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  • ECONOMICS

    Negative gearing is the end of the Australian Dream

    • Kate Galloway
    • 27 April 2016
    14 Comments

    Historically, having a largely home-owning population has ensured both the social benefit of housing, and an economic benefit through enforced saving with long-term growth. In contrast, the negative gearing push splits the cultural and economic meaning of home ownership, because it focuses on investment. Negative gearing promotes property ownership but not home ownership. Thus the social benefits of home ownership that we have come to expect give way to bare economic indicators.

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  • AUSTRALIA

    Budget for a post trickle down theory world

    • Fatima Measham
    • 17 April 2016
    10 Comments

    People are sensitised to government-enabled corporate excess and doubt elected officials are capable and willing to serve their interests. The lesson from the 2014 federal budget is that there are non-negotiables around the function of government: to provide the conditions that ensure the flourishing of all citizens. Yet in terms of future-proofing living standards, the Coalition has so far presided over an ideas bust rather than boom, unless boom is the sound of something spontaneously combusting.

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  • AUSTRALIA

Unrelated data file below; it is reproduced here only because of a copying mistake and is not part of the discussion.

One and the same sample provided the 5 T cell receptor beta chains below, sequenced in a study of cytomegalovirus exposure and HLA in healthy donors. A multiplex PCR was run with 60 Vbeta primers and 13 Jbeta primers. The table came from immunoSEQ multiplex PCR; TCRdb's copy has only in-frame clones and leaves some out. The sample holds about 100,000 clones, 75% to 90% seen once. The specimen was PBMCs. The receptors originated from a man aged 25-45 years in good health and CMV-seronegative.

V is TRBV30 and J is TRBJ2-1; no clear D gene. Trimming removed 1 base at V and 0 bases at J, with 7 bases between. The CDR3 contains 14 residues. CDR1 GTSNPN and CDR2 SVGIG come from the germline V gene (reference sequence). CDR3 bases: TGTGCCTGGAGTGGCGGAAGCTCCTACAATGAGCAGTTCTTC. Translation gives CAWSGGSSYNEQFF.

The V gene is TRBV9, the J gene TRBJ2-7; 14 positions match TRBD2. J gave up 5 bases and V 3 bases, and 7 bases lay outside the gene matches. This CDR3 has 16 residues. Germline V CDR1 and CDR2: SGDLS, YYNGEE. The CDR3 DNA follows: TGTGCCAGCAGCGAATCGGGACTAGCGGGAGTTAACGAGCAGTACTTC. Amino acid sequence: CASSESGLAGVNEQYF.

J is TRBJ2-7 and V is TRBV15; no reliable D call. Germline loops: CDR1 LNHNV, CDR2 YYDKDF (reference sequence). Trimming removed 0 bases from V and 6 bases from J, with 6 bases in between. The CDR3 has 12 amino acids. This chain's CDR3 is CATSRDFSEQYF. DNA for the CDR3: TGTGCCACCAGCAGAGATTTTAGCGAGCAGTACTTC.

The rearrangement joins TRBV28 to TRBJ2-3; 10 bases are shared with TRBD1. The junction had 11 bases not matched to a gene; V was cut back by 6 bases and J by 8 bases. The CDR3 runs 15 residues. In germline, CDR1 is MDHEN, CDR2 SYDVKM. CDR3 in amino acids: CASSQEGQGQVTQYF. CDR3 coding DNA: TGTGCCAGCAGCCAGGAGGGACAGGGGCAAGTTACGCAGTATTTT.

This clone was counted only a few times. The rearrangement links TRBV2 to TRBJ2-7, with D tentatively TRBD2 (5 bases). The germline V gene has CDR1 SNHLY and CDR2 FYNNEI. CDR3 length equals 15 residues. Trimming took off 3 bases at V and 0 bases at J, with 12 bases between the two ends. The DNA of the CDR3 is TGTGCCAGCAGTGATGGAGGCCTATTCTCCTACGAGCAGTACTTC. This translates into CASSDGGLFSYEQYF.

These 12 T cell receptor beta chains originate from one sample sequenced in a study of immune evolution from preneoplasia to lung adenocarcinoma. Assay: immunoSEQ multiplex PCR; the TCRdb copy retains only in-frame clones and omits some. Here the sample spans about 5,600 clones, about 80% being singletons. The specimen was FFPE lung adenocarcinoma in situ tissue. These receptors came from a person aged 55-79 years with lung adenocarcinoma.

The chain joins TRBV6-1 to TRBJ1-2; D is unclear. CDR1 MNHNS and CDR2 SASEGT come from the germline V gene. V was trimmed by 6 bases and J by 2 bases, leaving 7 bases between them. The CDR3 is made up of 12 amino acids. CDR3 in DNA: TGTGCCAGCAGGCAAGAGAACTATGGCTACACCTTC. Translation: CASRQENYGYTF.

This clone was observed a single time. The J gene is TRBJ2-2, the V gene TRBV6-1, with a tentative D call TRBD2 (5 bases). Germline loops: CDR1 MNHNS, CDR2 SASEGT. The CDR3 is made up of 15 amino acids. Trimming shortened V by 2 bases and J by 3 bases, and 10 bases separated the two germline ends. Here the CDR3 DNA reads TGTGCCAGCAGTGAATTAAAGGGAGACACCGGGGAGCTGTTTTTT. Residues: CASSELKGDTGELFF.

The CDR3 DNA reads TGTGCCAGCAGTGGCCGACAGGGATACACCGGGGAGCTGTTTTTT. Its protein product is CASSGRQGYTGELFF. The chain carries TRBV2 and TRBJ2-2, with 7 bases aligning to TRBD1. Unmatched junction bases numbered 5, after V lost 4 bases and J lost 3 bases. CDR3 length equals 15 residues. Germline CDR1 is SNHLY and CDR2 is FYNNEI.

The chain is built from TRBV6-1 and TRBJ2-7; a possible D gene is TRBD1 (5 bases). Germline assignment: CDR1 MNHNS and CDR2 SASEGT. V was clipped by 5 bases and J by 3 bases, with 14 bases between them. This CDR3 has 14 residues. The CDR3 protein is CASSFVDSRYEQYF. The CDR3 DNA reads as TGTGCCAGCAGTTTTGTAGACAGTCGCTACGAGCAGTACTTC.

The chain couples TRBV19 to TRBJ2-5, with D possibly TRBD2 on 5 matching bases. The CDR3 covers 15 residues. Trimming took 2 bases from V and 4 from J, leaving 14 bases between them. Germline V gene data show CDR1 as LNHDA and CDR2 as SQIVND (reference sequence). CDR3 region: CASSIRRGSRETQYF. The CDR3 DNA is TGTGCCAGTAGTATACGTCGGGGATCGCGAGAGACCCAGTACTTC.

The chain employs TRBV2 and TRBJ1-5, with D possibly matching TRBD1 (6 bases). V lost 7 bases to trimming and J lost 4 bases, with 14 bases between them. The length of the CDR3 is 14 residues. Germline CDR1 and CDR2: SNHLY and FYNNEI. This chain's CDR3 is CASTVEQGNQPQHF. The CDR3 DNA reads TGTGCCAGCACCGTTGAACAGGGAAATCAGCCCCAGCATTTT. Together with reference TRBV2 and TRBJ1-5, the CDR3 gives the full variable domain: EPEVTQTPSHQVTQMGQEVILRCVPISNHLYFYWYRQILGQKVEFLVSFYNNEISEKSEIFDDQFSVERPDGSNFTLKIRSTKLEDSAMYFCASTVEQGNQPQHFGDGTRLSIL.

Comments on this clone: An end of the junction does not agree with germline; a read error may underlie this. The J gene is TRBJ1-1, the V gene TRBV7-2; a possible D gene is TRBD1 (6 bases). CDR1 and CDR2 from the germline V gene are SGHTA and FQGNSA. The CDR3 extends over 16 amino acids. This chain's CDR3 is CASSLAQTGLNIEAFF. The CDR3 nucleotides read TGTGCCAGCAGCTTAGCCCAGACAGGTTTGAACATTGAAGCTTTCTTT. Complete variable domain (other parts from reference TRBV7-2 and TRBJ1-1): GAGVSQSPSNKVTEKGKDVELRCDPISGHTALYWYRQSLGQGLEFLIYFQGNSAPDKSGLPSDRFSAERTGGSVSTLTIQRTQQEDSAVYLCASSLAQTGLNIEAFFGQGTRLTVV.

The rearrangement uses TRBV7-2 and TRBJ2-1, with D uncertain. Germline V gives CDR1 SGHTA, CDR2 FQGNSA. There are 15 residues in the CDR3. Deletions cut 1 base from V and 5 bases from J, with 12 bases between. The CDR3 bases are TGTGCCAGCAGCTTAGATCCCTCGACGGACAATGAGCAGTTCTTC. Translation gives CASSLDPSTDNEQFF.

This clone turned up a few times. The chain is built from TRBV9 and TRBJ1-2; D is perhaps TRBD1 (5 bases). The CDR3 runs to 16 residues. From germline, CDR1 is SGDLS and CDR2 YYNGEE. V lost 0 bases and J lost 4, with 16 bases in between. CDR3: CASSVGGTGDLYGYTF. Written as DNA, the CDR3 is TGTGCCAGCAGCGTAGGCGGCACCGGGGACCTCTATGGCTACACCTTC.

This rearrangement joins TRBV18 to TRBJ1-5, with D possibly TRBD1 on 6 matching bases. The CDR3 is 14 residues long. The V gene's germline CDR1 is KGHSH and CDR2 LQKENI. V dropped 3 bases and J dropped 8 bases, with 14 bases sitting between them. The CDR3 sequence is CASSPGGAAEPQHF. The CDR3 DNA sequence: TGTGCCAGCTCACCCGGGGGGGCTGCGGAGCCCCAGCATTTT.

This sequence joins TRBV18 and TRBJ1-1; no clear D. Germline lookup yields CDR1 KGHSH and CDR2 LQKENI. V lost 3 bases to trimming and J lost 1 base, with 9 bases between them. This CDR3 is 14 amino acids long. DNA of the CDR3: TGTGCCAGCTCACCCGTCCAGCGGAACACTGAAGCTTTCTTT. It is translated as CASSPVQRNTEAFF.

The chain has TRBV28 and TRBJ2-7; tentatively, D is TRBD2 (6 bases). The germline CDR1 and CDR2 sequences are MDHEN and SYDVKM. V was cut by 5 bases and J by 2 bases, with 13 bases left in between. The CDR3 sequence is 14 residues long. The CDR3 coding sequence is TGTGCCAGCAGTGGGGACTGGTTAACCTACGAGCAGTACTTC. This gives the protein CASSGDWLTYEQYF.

The bleeding obvious about homelessness

    • John Falzon
    • 29 March 2016
    11 Comments

    The Prime Minister wants us to be clever. Well how about we make sure everybody's got a place to call home? The problem of homelessness and the shortage of social and affordable housing is so huge that we need a massive solution and a massive financial commitment if we want to lay claim to being civilised and fair, let alone smart and innovative. This is why, among things such as reforms to negative gearing and capital gains tax, we need a $10 billion social and affordable housing fund.

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  • INTERNATIONAL

    Sanders preaches progress, but Clinton embodies it

    • Megan Graham
    • 10 March 2016
    11 Comments

    Even if his views and rhetoric are radical, everything else about Sanders is so within our comfort zones that they become more palatable. It's difficult for any progressive to get into power without aligning with powerful groups, whether they be politics, class, culture or gender-based. And Clinton is already disqualified from a club with arguably the most stubborn membership of all - the 'boys club'. For any feminist, it's hard to view the installation of the first female president as anything but progressive.

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  • CARTOON

    Gender inequality at play

    • Fiona Katauskas
    • 08 March 2016
    1 Comment

    This week's offering from Eureka Street's award winning political cartoonist.

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  • AUSTRALIA

    Self-care as political warfare

    • Somayra Ismailjee
    • 23 February 2016
    4 Comments

    Feminist writer Audre Lorde wrote that 'Caring for myself is not self-indulgence, it is self-preservation, and that is an act of political warfare.' In medical professions, the term 'self-care' originated in reference to the self-management of illness. Self-care, however, also exists in the context of social justice, extending beyond physical wellness to cater for a holistic approach that includes emotional, mental and spiritual fulfilment. The need for this is rooted in the burden of oppression.